New Jersey produces about 2 percent of the nation's greenhouse gases, approximately 130 million tons a year. While many other states have developed action plans to reduce their emissions, New Jersey is among the first to move toward implementation and is the first to commit to reducing these emissions 3.5 percent below the 1990 levels by the year 2005. In addition, it is the first to sign an agreement with a foreign nation the Netherlands to work jointly on climate change issues to reduce sea-level rise.

The Action Plan
New Jersey's action plan calls for reducing greenhouse gas emissions by about 20 million tons (from the projected 151 million tons in 2005 to the goal of 131 million tons by that date) through initiatives in five areas: energy conservation, pollution prevention, innovative technologies, recycling and solid waste management and natural resource protection. If nothing is done, emissions are projected to rise 6 percent annually.

Specifically, the plan would achieve a 6.2 million ton reduction through energy conservation initiatives in residential, commercial and industrial buildings, another 6.3 million ton reduction through innovative technologies in residential, commercial and industrial buildings, a 2.2 million ton reduction through energy conservation and innovative technologies in the transportation sector, a 4.5 million ton reduction through waste management improvements, and a half million ton reduction through natural resource conservation.

Examples include: proper car maintenance to improve fuel efficiency, greater use of mass transit and alternate fueled vehicles, use of more energy efficient appliances in the home, use of more efficient commercial and residential heating and cooling systems, lighting system upgrades in commercial establishments, use of fuel cells in industrial and commercial settings, greater recycling to reduce waste generation, tree planting to reduce carbon dioxide levels, and reducing or using energy lost through inefficient industrial processes. One study showed that in New Jersey, 21 percent of energy designated for use in industrial activities is wasted due to inefficient processes.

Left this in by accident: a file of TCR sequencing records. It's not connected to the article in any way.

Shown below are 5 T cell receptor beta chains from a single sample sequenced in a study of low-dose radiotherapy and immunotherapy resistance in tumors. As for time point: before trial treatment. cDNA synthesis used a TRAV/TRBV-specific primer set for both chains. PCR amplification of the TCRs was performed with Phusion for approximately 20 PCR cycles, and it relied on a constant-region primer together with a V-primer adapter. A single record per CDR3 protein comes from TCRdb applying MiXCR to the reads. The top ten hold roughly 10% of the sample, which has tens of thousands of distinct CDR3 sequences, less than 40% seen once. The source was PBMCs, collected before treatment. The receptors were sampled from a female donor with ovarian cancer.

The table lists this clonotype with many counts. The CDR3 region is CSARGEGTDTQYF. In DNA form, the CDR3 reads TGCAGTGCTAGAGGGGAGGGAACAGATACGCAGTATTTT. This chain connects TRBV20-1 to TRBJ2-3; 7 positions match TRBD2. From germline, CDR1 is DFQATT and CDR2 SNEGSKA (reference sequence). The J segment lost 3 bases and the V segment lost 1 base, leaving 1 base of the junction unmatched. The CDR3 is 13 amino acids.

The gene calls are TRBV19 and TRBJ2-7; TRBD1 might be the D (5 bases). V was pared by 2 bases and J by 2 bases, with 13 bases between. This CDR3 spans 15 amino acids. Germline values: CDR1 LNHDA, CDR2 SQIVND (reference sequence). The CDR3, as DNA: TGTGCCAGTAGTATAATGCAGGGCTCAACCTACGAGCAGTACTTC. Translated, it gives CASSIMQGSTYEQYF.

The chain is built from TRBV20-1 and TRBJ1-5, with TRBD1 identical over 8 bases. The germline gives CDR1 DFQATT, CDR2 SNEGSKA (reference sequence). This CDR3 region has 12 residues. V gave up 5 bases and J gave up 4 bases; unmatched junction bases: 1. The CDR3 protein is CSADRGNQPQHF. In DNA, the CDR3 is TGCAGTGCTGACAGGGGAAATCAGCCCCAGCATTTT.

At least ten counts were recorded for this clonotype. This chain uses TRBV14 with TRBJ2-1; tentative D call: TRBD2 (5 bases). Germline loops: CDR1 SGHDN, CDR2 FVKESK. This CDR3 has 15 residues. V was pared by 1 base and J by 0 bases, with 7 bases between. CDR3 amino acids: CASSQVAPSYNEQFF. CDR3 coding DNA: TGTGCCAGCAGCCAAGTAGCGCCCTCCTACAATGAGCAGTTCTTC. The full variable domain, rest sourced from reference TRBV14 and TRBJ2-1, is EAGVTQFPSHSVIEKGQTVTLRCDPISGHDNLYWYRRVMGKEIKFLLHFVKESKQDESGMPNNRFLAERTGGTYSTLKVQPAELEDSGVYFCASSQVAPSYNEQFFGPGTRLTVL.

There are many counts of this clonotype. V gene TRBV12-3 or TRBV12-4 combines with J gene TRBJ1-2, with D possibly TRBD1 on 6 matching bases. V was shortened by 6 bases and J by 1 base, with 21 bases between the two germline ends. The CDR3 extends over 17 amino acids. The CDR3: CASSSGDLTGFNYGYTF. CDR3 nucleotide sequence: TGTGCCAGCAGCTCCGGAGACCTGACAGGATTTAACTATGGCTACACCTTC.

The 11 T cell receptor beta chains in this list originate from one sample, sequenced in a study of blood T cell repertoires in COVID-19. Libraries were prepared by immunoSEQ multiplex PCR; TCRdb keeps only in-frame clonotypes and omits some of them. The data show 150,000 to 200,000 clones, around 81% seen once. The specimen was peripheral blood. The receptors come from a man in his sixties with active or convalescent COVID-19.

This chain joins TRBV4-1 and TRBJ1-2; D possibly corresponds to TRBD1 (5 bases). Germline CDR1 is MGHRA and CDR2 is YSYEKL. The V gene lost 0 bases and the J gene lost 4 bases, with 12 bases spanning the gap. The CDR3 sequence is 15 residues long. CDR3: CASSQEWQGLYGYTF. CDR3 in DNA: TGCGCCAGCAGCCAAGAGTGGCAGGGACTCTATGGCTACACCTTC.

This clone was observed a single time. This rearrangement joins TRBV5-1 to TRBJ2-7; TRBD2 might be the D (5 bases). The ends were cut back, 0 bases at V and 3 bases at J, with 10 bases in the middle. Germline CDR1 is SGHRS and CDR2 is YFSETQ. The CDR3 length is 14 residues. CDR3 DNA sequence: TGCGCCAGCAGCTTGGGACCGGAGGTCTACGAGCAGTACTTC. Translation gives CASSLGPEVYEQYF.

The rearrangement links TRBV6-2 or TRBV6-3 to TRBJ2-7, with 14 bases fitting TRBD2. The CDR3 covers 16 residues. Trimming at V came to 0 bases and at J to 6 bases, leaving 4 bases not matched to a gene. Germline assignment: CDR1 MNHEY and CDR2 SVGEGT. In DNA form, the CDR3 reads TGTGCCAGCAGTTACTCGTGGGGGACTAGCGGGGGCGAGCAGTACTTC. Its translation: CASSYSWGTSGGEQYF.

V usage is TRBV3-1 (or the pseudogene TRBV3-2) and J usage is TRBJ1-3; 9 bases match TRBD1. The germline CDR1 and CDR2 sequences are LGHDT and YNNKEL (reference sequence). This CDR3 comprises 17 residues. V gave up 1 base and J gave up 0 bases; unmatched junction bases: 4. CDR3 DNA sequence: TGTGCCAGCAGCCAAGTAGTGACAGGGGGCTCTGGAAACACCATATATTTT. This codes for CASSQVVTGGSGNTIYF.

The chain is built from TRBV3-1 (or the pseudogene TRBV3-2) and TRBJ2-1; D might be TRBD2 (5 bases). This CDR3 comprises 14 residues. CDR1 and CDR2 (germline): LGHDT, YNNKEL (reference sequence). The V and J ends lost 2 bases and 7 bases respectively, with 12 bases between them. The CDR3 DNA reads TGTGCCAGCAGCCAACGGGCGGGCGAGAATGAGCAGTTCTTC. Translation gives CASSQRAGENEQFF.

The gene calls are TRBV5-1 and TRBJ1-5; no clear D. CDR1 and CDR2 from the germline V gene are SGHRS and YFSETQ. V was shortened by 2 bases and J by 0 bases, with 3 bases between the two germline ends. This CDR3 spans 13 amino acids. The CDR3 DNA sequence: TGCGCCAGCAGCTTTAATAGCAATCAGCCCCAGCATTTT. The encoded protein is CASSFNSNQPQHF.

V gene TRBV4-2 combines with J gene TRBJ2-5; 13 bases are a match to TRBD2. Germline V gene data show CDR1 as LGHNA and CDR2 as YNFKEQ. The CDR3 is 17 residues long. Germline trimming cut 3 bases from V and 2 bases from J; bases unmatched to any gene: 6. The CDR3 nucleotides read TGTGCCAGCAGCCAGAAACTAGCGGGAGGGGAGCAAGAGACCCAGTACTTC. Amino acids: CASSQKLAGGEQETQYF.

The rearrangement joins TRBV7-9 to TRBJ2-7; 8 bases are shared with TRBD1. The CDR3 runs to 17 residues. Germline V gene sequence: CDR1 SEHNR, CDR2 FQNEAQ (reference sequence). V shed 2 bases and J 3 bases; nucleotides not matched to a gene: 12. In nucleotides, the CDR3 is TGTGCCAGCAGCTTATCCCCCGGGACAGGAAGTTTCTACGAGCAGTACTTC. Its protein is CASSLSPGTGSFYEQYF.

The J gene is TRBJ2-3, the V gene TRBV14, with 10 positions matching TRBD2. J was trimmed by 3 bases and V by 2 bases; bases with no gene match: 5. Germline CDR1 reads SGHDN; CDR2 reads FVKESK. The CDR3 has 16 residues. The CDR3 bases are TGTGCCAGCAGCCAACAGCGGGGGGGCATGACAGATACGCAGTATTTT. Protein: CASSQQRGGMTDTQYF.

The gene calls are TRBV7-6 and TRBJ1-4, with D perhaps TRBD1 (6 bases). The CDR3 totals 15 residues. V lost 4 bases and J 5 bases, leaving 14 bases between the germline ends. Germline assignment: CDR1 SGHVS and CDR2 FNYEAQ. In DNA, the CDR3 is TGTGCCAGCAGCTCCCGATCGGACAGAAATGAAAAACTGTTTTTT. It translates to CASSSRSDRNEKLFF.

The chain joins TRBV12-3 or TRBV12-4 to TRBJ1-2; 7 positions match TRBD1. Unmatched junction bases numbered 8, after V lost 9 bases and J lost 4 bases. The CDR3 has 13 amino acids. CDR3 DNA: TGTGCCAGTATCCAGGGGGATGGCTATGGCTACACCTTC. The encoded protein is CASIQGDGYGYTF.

Supporters
"New Jersey's action today illustrates the type of state and private sector leadership that is critical to addressing global warming and related sea level rise. The Center for Clean Air Policy commends New Jersey for being the first state in the nation to step up to the plate and commit to greenhouse gas emissions reduction targets and we urge others to follow in their footsteps,"said Ned Helme, executive director of the Center for Clean Air Policy.